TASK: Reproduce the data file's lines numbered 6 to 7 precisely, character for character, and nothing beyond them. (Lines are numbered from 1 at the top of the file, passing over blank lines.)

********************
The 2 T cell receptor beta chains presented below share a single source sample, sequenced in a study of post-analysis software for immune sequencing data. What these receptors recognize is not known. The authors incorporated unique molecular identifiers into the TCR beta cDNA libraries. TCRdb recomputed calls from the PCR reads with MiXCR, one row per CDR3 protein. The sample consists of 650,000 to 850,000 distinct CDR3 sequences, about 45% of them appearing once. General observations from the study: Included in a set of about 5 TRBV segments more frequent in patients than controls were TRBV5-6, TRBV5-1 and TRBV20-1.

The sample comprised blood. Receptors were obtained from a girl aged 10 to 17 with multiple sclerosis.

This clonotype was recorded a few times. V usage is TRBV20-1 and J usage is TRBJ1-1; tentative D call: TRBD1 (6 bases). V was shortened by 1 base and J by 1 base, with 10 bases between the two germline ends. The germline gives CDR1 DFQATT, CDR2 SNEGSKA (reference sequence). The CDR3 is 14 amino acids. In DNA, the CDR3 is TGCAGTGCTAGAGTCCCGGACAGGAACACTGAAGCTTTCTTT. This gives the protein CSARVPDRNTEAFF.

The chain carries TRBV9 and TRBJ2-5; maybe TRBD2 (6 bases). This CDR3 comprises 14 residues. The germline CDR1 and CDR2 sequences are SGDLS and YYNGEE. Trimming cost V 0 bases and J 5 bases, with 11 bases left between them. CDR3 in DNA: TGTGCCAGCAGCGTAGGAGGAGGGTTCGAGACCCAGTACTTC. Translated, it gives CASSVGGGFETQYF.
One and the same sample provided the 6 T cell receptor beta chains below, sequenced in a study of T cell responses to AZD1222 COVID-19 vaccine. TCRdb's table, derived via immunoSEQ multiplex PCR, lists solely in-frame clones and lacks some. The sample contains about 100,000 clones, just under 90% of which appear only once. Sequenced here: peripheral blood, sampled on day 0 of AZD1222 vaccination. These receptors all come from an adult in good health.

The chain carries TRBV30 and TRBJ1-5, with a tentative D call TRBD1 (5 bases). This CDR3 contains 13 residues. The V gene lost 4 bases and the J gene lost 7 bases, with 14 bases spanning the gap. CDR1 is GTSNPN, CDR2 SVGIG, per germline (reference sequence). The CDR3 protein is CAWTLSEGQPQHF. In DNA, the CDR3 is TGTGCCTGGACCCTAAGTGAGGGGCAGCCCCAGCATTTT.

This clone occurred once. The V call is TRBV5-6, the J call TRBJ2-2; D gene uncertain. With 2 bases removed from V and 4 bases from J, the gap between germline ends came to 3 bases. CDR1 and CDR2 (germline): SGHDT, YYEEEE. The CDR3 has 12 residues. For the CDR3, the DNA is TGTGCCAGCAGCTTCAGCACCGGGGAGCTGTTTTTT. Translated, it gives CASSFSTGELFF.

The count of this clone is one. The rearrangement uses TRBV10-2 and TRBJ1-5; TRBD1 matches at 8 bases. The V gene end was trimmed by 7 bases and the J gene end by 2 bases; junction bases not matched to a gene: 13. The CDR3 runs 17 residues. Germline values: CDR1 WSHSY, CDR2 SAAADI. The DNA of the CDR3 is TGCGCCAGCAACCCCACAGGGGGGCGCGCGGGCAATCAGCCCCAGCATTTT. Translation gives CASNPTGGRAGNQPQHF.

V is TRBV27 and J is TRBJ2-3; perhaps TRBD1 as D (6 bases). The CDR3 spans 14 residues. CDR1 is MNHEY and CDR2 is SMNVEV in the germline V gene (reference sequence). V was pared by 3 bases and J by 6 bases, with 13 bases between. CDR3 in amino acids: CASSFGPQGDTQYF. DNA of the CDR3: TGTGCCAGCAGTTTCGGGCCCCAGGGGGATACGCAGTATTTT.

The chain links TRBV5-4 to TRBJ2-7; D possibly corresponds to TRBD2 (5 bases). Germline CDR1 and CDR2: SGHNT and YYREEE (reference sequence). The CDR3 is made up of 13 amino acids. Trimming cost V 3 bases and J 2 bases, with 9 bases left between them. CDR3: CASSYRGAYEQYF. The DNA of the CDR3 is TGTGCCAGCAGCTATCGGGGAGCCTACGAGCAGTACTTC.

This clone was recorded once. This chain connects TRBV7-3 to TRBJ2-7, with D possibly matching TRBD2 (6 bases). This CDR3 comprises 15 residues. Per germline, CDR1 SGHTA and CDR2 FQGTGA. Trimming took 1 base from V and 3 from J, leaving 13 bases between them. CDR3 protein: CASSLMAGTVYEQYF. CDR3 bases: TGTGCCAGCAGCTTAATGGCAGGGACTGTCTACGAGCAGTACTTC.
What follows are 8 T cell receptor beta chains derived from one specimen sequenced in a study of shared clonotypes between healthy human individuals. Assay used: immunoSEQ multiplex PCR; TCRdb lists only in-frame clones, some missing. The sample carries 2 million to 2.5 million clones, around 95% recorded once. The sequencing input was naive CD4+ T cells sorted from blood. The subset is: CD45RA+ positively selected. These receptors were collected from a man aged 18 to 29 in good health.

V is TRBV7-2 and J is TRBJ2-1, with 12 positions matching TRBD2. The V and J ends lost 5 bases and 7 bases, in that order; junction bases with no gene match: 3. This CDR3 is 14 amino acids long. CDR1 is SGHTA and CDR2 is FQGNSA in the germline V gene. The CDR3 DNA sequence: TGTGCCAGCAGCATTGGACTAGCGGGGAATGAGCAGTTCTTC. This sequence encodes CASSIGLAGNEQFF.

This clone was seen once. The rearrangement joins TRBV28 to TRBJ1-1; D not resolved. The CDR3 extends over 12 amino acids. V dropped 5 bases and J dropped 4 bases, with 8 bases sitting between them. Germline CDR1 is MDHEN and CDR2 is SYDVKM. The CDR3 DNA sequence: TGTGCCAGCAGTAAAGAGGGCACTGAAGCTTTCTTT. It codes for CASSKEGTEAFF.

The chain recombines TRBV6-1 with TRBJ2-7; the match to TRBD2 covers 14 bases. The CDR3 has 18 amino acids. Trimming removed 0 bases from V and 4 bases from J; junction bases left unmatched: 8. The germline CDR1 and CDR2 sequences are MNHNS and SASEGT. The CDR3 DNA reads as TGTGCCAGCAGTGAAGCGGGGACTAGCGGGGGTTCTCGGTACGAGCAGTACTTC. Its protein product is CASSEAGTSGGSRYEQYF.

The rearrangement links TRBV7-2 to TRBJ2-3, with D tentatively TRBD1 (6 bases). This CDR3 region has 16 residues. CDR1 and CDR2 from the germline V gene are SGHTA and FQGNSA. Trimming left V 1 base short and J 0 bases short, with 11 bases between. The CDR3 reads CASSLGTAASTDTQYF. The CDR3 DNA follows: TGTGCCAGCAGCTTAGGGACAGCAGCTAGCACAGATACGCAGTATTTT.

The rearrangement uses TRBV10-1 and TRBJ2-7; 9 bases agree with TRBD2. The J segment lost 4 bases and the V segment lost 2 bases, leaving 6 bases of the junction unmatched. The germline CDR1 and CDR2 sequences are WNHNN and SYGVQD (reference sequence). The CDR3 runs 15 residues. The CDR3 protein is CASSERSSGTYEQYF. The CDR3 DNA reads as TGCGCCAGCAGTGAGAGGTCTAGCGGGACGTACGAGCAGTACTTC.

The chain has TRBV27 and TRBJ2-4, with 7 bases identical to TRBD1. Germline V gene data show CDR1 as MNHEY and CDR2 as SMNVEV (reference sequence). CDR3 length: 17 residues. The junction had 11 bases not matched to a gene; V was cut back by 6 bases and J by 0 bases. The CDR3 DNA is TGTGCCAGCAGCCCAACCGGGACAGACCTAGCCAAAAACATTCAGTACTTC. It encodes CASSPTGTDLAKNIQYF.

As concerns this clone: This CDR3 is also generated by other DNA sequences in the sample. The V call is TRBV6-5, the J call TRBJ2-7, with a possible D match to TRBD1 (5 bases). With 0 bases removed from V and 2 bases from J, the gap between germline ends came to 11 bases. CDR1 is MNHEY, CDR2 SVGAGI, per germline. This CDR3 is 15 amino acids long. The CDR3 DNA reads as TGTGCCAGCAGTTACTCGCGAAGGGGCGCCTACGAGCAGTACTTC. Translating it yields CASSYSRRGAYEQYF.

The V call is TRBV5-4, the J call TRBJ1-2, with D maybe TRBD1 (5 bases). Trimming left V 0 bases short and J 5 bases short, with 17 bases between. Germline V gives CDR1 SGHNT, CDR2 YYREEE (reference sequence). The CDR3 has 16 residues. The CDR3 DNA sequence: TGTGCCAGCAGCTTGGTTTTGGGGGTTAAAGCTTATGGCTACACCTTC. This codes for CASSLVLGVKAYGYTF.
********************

The chain carries TRBV30 and TRBJ1-5, with a tentative D call TRBD1 (5 bases). This CDR3 contains 13 residues. The V gene lost 4 bases and the J gene lost 7 bases, with 14 bases spanning the gap. CDR1 is GTSNPN, CDR2 SVGIG, per germline (reference sequence). The CDR3 protein is CAWTLSEGQPQHF. In DNA, the CDR3 is TGTGCCTGGACCCTAAGTGAGGGGCAGCCCCAGCATTTT.

This clone occurred once. The V call is TRBV5-6, the J call TRBJ2-2; D gene uncertain. With 2 bases removed from V and 4 bases from J, the gap between germline ends came to 3 bases. CDR1 and CDR2 (germline): SGHDT, YYEEEE. The CDR3 has 12 residues. For the CDR3, the DNA is TGTGCCAGCAGCTTCAGCACCGGGGAGCTGTTTTTT. Translated, it gives CASSFSTGELFF.